Tune into Turner Classic Movies on Saturday evening to watch two of Ruby Dee's most celebrated film roles; Edge of the City and A Raisin in the Sun. Listed airtimes are 4:15 and 5:45 pm ET but Check your local listings for more information.
Dee maintained a solid presence on New York stages throughout the remainder of the 1940s, spending one of her rare days off in 1948 visiting a justice of the peace to marry Davis. Dee expanded her dramatic training at The Actor's Studio and began to break into film work, appearing in a number of black features before landing the breakout portrayal of Rachel Robinson, wife of the African-American baseball star, in "The Jackie Robinson Story" (1950). During the 1950s, Dee appeared regularly on the daytime soap "The Guiding Light" (CBS, 1952- ) and was underused in her share of "maid" roles in forgettable films, but she also landed meatier work in quality dramas including "Edge of the City" (1958) and the W.C. Handy biopic, "St. Louis Blues" (1958), starring Nat King Cole as the great American songwriter and featuring Cab Calloway, Eartha Kitt and Ella Fitzgerald.
Earlier in the decade, Dee had become increasingly inspired by the role of the creative arts in furthering political and human rights causes. In 1953, she and Davis lent their voices to protest the controversial execution of suspected "Communist spies" Julius and Ethel Rosenberg, and throughout the decade, they were active with civil rights groups including the NAACP, SNCC (the Student Non-Violent Coordinating Committee) and the SCLC (the Southern Christian Leadership Conference).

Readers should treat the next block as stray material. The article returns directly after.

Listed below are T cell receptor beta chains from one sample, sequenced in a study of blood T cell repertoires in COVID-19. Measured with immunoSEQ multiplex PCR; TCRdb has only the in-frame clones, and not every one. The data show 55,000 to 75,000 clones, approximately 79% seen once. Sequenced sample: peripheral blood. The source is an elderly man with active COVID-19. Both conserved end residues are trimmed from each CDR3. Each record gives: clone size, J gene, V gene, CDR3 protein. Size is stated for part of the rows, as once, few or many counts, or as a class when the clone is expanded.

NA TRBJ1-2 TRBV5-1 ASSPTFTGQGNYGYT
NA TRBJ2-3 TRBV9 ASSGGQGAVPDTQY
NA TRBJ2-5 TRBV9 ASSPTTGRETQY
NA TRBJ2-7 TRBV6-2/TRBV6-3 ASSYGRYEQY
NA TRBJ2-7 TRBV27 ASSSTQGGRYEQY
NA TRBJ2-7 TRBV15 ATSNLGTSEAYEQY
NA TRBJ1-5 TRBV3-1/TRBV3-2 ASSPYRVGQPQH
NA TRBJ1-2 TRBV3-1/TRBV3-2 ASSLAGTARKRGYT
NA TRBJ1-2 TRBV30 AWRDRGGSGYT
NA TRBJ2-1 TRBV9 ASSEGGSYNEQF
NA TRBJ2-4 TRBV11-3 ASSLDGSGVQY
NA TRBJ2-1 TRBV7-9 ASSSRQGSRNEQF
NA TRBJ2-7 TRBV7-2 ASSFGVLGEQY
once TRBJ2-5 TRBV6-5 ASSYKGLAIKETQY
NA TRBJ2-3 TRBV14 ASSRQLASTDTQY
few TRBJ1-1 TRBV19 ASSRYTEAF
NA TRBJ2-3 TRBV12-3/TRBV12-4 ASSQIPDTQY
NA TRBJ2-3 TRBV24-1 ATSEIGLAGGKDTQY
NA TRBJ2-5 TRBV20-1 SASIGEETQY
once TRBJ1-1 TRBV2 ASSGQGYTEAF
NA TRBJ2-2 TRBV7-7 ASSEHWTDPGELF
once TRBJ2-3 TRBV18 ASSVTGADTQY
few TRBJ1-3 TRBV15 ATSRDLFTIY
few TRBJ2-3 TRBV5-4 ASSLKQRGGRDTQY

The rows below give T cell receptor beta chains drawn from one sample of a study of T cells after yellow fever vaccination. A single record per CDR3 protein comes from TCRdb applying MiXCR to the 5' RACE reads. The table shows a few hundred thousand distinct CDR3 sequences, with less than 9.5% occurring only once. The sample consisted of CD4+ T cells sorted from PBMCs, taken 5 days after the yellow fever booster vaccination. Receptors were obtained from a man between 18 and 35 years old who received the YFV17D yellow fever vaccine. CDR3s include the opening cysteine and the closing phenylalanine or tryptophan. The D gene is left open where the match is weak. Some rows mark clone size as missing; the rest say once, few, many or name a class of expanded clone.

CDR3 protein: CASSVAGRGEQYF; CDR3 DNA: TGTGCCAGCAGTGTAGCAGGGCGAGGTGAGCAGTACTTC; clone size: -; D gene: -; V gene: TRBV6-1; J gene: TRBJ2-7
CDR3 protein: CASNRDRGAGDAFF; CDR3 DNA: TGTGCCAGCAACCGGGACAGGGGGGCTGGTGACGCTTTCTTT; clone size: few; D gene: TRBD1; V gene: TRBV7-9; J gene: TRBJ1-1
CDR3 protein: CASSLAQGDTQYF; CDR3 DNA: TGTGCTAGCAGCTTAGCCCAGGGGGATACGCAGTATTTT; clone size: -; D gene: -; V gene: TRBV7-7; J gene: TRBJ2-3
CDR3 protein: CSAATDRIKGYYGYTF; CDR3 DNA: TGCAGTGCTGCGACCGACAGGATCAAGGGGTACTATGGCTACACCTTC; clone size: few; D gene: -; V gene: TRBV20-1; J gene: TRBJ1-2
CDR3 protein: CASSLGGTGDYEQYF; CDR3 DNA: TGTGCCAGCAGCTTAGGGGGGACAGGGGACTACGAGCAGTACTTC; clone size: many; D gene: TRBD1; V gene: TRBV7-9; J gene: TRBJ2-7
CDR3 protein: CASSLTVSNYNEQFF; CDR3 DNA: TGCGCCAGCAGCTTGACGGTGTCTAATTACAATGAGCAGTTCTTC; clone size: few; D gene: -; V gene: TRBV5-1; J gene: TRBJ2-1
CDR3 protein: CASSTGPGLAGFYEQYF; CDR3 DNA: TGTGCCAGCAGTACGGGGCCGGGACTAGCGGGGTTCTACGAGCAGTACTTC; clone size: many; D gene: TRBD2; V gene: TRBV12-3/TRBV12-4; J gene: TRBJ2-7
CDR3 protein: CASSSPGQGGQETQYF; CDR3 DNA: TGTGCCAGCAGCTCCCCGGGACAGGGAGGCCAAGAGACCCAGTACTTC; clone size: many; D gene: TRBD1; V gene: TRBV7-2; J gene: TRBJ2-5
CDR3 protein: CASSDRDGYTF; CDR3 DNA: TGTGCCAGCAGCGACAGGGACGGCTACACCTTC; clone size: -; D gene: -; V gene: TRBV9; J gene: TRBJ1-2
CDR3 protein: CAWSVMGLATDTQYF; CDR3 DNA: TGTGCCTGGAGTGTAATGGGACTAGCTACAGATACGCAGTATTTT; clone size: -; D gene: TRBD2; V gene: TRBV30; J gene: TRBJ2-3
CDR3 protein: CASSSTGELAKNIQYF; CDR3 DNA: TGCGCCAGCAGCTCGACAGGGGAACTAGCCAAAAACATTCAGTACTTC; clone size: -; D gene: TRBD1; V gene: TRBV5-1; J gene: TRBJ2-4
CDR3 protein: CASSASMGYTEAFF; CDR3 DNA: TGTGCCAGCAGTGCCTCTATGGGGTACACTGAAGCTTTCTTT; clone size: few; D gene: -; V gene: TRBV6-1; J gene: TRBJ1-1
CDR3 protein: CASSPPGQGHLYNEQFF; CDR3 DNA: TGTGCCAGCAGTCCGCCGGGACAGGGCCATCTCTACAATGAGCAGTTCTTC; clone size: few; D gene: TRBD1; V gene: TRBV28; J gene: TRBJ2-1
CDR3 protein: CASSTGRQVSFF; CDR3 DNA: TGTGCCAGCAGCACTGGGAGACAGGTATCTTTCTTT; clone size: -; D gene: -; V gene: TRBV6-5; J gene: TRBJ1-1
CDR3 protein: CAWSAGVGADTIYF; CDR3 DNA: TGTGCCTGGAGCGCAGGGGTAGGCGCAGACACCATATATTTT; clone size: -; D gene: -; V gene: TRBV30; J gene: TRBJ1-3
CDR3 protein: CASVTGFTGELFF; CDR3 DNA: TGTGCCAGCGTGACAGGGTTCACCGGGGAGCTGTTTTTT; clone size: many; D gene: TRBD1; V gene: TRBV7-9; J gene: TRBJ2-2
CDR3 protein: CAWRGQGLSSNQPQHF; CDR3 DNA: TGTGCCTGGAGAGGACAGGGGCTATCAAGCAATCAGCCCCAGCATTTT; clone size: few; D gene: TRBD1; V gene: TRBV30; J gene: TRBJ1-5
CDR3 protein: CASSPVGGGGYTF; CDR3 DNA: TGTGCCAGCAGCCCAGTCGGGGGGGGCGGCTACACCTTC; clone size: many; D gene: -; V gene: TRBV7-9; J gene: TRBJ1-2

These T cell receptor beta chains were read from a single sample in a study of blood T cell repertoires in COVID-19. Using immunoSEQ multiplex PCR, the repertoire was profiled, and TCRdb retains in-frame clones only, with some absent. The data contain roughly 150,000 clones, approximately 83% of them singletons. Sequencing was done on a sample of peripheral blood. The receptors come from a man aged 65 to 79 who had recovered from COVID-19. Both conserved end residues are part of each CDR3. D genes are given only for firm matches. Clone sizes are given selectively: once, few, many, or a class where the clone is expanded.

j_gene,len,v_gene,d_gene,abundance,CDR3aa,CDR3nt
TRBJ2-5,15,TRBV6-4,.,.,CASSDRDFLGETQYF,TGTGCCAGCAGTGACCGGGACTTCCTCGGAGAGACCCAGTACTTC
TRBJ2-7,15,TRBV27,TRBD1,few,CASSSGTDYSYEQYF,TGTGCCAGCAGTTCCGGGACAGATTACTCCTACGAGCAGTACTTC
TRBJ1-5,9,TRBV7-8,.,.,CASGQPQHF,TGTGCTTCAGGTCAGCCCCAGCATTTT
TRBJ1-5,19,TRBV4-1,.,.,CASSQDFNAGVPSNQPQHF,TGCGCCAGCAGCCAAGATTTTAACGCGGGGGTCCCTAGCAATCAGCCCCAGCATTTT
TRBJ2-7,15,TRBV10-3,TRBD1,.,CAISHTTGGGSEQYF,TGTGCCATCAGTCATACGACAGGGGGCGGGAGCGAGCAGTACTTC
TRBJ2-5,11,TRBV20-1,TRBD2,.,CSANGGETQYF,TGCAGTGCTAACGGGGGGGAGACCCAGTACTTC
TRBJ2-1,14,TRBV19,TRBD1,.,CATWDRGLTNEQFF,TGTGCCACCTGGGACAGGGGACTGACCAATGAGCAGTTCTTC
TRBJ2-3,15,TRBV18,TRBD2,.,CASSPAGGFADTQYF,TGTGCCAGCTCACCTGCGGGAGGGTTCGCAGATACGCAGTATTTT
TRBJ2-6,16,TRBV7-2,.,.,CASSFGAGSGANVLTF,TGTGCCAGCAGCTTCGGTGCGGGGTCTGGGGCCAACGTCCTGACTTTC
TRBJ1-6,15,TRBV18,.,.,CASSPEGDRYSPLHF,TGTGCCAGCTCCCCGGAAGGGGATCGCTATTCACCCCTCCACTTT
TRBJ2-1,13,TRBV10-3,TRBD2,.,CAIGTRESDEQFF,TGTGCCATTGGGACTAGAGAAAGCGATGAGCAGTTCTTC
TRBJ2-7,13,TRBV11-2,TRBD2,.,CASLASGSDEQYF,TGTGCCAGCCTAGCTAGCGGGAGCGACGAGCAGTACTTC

Dee returned to Broadway with resounding success in 1959, winning acclaim as Ruth Younger, the quiet, supportive wife in Lorraine Hansberry's ground-breaking family drama, "A Raisin in the Sun" (1959). She was tapped to recreate the role in the 1961 film, for which she earned a National Board of Review Award for Best Supporting Actress. That same year, Dee co-starred off-Broadway in Davis' race relations satire, "Purlie Victorious," reprising her role in the big screen adaptation entitled "Gone are the Days!" (1963). That same year, she and Davis served as emcees at the infamous civil rights march on Washington D.C., where Martin Luther King Jr. gave his historic "I Have a Dream" speech. By this time, the couple was friends with King and had also become associated with Malcolm X through Dee's brother Edward, one of his earliest disciples.
Kimberly Foster is the founder and editor of For Harriet. Email or Follow @KimberlyNFoster